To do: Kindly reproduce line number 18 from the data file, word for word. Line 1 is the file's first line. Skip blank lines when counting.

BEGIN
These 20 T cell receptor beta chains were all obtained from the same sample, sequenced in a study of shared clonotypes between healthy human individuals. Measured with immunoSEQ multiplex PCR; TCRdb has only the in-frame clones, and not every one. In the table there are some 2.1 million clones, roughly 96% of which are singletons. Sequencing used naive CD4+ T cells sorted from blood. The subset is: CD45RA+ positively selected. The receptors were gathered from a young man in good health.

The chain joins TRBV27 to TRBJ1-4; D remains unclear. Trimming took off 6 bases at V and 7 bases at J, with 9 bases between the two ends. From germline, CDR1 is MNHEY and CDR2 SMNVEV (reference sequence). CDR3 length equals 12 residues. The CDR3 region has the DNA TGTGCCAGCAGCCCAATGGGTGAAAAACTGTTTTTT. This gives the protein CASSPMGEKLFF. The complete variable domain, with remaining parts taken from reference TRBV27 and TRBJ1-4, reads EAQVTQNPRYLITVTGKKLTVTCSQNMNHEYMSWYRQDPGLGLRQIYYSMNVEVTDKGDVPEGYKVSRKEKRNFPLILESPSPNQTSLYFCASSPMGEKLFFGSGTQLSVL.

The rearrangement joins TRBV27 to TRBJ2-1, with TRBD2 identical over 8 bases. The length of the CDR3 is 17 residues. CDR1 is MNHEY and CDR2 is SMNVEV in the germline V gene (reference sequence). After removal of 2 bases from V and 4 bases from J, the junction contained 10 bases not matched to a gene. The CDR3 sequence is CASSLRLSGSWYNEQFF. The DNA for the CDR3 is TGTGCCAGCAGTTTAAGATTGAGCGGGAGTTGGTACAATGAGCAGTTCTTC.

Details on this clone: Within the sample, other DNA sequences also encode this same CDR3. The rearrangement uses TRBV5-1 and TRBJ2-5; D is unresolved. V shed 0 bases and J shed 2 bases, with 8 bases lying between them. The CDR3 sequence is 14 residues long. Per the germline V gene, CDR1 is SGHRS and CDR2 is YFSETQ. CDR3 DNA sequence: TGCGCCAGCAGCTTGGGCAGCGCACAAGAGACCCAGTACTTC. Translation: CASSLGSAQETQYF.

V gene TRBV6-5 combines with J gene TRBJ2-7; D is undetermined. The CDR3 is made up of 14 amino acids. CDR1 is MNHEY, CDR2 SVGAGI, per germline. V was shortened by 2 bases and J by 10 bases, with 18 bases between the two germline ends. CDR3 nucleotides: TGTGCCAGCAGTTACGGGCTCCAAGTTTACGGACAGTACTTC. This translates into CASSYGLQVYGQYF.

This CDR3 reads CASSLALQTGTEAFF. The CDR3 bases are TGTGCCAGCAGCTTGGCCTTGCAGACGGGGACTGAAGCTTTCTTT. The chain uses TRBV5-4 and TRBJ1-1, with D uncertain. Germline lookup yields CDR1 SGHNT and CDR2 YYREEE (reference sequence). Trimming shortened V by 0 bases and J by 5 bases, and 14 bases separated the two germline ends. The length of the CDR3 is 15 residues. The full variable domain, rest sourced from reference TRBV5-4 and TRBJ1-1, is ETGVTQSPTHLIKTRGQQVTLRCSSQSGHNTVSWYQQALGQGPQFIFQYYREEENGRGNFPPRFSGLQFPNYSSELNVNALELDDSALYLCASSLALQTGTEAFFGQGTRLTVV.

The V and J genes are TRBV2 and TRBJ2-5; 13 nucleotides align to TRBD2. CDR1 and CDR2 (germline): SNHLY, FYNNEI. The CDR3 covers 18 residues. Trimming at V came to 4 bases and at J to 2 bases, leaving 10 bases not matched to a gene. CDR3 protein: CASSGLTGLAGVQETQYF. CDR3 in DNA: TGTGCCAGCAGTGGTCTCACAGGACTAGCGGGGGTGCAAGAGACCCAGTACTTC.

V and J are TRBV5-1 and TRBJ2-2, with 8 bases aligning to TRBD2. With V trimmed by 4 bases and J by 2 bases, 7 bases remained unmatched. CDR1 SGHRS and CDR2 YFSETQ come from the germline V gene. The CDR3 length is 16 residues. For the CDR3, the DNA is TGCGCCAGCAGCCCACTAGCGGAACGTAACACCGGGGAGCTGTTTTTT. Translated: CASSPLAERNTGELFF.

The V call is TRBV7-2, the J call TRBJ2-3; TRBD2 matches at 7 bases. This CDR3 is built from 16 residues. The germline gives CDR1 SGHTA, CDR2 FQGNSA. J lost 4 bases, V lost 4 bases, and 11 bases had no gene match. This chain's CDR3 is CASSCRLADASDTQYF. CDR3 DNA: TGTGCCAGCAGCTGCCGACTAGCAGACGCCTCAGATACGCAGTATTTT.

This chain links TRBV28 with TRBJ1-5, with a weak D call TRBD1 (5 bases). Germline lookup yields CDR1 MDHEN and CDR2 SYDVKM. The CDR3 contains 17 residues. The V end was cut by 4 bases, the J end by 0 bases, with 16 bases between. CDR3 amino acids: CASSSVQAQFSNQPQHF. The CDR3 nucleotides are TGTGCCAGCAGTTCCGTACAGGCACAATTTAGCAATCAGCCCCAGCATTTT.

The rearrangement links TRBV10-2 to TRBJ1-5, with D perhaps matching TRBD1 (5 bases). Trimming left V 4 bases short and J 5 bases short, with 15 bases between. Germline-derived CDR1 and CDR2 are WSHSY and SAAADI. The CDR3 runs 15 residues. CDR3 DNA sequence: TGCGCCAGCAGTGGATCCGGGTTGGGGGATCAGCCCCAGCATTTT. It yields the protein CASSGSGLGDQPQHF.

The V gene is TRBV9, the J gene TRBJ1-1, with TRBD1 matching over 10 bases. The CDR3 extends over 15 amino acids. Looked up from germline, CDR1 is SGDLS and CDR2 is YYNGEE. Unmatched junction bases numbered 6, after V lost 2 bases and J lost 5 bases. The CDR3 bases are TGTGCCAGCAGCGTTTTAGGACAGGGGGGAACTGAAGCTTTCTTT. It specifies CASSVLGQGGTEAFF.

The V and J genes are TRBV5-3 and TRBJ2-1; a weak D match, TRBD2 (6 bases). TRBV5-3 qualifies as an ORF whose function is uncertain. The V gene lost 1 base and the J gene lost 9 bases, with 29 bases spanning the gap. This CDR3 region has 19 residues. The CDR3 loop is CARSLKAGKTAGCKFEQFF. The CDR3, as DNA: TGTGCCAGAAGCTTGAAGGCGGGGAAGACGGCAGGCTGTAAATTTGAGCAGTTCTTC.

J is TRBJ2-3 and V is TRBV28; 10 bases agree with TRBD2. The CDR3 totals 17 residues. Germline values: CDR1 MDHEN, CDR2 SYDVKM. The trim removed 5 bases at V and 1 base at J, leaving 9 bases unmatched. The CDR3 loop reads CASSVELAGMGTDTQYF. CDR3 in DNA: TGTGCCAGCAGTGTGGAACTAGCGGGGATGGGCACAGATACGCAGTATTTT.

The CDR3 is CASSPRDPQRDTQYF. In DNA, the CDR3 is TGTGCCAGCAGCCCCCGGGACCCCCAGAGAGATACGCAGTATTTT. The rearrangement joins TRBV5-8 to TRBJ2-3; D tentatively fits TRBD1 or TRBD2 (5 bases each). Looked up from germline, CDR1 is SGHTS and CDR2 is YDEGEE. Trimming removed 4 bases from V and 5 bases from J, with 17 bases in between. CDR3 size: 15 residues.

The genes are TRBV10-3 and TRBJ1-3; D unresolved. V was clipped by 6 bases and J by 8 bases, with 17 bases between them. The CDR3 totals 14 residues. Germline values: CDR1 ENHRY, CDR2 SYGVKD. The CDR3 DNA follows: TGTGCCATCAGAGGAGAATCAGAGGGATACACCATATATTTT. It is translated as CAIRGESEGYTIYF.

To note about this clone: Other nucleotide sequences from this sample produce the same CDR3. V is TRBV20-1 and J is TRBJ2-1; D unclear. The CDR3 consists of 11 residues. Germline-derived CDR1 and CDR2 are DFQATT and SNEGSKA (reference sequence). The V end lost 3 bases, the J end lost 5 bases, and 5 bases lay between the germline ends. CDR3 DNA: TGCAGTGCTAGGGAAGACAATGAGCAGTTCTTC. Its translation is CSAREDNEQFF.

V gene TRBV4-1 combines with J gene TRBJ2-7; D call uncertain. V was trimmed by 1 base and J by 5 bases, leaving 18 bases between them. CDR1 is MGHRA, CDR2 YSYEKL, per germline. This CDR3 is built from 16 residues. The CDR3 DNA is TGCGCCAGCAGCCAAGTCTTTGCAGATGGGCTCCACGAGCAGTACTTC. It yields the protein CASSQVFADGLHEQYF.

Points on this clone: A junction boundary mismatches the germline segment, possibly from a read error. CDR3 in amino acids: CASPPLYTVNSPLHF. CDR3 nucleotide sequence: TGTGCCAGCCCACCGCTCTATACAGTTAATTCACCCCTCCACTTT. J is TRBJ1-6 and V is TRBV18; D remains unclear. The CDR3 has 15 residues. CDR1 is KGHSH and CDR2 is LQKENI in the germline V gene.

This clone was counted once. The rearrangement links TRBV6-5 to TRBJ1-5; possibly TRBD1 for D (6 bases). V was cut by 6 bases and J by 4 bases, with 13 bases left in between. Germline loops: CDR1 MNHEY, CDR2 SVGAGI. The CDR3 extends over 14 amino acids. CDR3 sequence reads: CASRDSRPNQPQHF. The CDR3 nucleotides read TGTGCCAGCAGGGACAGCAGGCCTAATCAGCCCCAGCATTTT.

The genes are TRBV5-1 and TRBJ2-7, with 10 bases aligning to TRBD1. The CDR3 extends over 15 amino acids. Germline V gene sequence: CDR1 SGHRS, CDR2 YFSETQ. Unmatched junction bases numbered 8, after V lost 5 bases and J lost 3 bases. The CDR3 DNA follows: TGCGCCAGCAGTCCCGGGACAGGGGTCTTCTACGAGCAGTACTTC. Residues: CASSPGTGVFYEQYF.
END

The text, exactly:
V gene TRBV4-1 combines with J gene TRBJ2-7; D call uncertain. V was trimmed by 1 base and J by 5 bases, leaving 18 bases between them. CDR1 is MGHRA, CDR2 YSYEKL, per germline. This CDR3 is built from 16 residues. The CDR3 DNA is TGCGCCAGCAGCCAAGTCTTTGCAGATGGGCTCCACGAGCAGTACTTC. It yields the protein CASSQVFADGLHEQYF.